original cast are the substitution of
Bobby Barry for George M. Cohan and
of Miss Stella Tracy for Ethel Levy, and
by that same token neither of the suc
cessors has any occasion to apologise to
the original. The piece I a pleasing
mixture of melodrama and farce set to 1
music. It nartakes of the element of
all In a combination such aa to mak. It
entirely unique ana enjoyaDie. juiumjr
Jones Is a Jockey who is accused In
England by an American gambler of be
ing crooked. He Is ruled oft the English
turf. Tho gambler Is a partner In a
Chinese lottery In San Francisco and Is
trying to marry a wealthy widow, who
happens to be aunt to the girl Johnny
Jones hopes to marry. Johnny's name Is
cleared, the gambler Is thwarted and all
ends happily. But the proceedings par
take of that peculiar dash and awing that
characterize the Cohan productions, and
the stage is busy all the time. If it Isn't
chorus singing or marching. In some
entirely new groupings, and with splendid
lighting effects, it Is two or three or
only one, singing, talking or doing some
stunt to occupy the time and furnish
real fun. The songs' are many and moat
of them well known, so they were wel
comed last night like old friends.
Bobby Barry, the Johnny Jonea of the
company, is a diminutive little chap, whose
only fault m-ema to be that he too closely
copies tho original of the part. Mr. Barry
has a talent of his own or he wouldn't be
able to do George Cohan so exactly on the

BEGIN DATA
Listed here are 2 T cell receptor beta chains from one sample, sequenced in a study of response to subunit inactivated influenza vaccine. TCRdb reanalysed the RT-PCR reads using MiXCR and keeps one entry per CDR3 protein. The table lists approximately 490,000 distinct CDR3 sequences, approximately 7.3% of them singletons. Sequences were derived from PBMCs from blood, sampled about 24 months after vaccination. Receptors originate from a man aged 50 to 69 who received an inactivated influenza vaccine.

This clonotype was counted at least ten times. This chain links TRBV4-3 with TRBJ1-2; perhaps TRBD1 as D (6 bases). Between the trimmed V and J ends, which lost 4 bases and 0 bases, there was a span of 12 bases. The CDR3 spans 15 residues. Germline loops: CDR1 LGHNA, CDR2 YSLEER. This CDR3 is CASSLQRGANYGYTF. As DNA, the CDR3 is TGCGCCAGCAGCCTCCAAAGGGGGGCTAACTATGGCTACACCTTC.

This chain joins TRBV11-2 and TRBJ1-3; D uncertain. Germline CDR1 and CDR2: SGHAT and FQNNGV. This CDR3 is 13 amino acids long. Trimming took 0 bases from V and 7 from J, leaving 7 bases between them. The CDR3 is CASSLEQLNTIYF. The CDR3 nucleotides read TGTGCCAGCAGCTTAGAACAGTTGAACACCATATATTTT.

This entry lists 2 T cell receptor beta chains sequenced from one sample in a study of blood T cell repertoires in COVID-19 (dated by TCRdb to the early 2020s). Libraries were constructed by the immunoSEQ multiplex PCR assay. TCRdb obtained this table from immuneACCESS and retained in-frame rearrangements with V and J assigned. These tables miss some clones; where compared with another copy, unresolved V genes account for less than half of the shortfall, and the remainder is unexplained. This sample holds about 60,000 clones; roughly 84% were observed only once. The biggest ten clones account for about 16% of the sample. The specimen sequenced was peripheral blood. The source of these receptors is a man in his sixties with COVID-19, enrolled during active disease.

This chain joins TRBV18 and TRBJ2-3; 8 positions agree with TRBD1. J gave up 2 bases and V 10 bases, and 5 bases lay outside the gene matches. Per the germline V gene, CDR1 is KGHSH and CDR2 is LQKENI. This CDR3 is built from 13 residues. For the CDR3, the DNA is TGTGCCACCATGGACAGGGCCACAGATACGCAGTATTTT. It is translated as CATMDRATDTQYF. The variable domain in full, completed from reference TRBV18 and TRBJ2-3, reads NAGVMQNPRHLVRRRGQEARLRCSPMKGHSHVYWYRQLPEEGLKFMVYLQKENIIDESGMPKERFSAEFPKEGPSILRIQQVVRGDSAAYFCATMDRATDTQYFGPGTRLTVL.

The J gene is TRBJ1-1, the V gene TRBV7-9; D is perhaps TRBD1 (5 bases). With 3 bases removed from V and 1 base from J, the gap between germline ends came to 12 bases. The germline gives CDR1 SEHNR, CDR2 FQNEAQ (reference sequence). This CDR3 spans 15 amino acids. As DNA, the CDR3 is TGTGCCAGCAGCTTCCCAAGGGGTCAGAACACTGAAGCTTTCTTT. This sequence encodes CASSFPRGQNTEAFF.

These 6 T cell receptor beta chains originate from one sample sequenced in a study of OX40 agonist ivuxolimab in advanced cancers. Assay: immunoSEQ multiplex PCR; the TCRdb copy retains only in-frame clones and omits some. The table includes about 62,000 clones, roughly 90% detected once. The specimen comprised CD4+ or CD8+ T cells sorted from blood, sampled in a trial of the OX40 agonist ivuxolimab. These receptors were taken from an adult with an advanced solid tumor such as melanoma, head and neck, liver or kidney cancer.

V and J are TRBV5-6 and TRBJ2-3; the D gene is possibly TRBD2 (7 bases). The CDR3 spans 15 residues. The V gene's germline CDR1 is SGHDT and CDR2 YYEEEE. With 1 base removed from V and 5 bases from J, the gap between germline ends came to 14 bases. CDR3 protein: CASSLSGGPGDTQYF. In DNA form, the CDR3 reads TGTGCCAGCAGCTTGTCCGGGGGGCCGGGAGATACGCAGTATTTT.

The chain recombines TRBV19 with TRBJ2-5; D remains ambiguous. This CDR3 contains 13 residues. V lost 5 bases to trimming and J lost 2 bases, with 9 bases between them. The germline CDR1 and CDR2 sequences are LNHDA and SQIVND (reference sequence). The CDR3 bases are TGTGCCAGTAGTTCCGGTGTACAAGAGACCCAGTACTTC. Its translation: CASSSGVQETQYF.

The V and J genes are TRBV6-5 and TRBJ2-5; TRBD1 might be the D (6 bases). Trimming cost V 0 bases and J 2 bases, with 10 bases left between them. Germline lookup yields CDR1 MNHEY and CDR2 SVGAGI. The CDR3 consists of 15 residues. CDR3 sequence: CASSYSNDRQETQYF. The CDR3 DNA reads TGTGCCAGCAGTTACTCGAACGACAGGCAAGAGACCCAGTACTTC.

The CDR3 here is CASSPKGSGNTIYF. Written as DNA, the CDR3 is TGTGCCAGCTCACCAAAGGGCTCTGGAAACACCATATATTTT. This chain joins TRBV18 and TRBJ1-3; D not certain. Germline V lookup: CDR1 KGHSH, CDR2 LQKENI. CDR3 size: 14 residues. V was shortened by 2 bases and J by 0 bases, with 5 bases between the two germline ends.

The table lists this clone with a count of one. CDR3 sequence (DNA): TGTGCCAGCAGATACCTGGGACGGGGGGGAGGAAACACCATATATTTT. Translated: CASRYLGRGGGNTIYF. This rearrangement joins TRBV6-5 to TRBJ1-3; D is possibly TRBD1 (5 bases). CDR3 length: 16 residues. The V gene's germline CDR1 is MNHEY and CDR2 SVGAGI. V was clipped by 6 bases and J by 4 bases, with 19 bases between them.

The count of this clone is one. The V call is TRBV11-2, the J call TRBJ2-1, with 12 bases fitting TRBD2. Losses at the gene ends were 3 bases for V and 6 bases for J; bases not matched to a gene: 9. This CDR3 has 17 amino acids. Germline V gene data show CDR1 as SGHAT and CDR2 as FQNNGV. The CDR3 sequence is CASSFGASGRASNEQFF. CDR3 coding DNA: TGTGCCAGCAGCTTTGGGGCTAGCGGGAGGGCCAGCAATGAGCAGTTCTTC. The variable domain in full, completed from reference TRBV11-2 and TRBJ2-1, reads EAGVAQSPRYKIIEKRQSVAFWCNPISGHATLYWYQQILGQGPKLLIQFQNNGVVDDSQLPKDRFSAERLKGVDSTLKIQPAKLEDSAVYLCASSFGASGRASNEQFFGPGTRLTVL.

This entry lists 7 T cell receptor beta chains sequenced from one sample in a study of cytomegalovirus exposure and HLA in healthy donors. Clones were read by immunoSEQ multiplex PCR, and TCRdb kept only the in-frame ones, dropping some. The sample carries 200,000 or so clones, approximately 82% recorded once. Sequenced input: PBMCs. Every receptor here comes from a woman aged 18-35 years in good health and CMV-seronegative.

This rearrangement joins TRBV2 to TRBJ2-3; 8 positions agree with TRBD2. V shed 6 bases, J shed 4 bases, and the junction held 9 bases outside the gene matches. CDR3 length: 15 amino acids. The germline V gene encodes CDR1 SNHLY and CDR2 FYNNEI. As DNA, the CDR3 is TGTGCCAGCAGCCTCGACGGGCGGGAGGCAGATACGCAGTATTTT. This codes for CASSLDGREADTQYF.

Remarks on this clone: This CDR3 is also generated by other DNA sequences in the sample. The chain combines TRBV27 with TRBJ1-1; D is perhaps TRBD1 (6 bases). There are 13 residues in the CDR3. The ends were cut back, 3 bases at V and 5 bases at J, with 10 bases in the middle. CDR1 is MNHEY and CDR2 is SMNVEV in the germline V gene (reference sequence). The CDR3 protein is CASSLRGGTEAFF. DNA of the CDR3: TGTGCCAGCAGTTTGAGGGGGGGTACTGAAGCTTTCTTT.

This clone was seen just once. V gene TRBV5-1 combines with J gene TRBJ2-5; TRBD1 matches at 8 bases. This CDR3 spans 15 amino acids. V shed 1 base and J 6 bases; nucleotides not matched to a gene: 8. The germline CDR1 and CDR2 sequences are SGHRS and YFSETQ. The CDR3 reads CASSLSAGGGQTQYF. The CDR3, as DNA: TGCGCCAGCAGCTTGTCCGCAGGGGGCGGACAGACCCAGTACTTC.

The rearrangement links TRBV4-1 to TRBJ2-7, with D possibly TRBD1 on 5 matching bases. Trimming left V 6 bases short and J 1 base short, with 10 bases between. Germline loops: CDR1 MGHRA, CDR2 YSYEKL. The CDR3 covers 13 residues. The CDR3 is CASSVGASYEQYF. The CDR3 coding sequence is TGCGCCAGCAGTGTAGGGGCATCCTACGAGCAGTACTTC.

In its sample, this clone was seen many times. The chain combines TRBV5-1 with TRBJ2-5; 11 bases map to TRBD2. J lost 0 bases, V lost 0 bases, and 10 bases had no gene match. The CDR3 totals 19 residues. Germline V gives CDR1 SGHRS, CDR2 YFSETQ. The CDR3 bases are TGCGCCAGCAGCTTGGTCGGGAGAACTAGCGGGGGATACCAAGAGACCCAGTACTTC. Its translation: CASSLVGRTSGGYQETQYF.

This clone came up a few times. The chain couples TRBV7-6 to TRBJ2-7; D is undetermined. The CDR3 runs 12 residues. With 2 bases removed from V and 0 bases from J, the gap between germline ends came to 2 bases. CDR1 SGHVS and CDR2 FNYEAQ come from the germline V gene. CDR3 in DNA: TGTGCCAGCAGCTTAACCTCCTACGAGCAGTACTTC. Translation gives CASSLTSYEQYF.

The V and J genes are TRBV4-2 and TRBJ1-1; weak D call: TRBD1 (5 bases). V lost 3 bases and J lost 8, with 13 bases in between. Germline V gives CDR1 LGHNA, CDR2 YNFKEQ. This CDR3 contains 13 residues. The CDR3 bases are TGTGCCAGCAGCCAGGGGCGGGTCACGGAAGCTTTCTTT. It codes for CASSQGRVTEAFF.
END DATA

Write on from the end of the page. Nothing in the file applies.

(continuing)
stage. Stella Tracy, the soubrette. Is Just
as cute as cute can be and carries herself
with a most pronounced swagger. She
gives evidence of ability to sing and ought
to be permitted to do so. Instead of being
confined to the limitations of Ethel Levy'
voice. But these are not the only ones
In the company, not by a good deal. Tom
1-ewls Is doing stunts that mark him as
T in in uuiii. piuiua iwa.v iiim fc linn
the real hit of the performance. In the
character of the Unknown he wander, in
character of the Unknown he wander in
an apparently aimless way through the
action of the first two acts, carrying
still" Jag and saying funny things In a
droll way. In the last act he turns up as th
detective who runs the vllllans to earth.
Then, Sam Ryan, as Timothy D. McGe
adds quite a little to the fun of th erven-
... m2 7
are clever enough to get a good deal out
of the roles In which they are located.
1 ne cnorus is a wen aniiea ana apparently
ambitious oraanlzatlon. for It save a most
successful imitation of a lot of girls at
work last night and this after riding all
Hn v on n train with nnthlnff tn n HYir thl
alone they are entitled to credit. If they
could do so well when tired and famished
for food, what will they do tonight,
they have had a sleep and something to
eat? It's worth while to go and see.
A large audience waited patiently until
9:35 last night for the rising of th cur